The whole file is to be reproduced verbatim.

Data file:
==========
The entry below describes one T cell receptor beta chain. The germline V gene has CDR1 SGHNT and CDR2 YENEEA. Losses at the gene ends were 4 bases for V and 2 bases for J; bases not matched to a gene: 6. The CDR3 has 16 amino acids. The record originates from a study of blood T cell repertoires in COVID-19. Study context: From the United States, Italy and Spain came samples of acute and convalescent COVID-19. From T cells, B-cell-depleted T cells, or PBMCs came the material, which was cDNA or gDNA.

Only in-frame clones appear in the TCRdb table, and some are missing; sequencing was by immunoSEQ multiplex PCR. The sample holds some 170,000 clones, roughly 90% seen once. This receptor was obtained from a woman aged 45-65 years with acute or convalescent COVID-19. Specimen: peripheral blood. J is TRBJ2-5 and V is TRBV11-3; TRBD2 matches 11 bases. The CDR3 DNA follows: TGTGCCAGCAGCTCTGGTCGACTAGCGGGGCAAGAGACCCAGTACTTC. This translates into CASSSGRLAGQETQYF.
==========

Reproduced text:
The entry below describes one T cell receptor beta chain. The germline V gene has CDR1 SGHNT and CDR2 YENEEA. Losses at the gene ends were 4 bases for V and 2 bases for J; bases not matched to a gene: 6. The CDR3 has 16 amino acids. The record originates from a study of blood T cell repertoires in COVID-19. Study context: From the United States, Italy and Spain came samples of acute and convalescent COVID-19. From T cells, B-cell-depleted T cells, or PBMCs came the material, which was cDNA or gDNA.

Only in-frame clones appear in the TCRdb table, and some are missing; sequencing was by immunoSEQ multiplex PCR. The sample holds some 170,000 clones, roughly 90% seen once. This receptor was obtained from a woman aged 45-65 years with acute or convalescent COVID-19. Specimen: peripheral blood. J is TRBJ2-5 and V is TRBV11-3; TRBD2 matches 11 bases. The CDR3 DNA follows: TGTGCCAGCAGCTCTGGTCGACTAGCGGGGCAAGAGACCCAGTACTTC. This translates into CASSSGRLAGQETQYF.